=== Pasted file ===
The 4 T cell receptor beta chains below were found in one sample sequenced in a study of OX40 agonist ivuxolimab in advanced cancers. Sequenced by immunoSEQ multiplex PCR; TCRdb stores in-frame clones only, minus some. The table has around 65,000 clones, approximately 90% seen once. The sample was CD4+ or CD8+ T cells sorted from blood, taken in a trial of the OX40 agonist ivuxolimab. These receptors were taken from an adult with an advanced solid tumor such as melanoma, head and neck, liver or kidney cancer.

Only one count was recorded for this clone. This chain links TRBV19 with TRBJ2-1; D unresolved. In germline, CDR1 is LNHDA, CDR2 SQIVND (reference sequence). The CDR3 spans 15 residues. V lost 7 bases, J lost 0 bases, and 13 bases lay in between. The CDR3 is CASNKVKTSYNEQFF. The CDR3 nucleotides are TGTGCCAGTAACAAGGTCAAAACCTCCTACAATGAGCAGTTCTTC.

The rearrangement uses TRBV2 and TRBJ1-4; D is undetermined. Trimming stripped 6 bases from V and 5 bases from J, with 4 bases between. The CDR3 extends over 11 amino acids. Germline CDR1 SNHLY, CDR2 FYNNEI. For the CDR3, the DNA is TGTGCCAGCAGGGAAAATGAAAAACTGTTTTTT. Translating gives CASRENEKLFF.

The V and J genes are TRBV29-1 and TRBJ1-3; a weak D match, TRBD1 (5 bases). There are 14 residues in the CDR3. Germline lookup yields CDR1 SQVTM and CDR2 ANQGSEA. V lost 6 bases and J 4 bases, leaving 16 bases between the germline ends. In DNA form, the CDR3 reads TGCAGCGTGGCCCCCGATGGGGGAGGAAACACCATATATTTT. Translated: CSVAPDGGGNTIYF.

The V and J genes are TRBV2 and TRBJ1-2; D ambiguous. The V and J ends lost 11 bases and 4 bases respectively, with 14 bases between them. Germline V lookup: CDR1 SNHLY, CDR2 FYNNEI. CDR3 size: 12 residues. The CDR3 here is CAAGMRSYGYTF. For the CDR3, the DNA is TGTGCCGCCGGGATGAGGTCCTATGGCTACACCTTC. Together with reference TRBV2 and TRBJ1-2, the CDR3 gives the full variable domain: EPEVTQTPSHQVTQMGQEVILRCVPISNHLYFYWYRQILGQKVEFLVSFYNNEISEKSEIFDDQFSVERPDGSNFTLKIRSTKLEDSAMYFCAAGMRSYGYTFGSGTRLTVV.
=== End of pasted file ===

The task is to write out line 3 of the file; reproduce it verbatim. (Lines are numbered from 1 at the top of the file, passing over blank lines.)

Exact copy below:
The rearrangement uses TRBV2 and TRBJ1-4; D is undetermined. Trimming stripped 6 bases from V and 5 bases from J, with 4 bases between. The CDR3 extends over 11 amino acids. Germline CDR1 SNHLY, CDR2 FYNNEI. For the CDR3, the DNA is TGTGCCAGCAGGGAAAATGAAAAACTGTTTTTT. Translating gives CASRENEKLFF.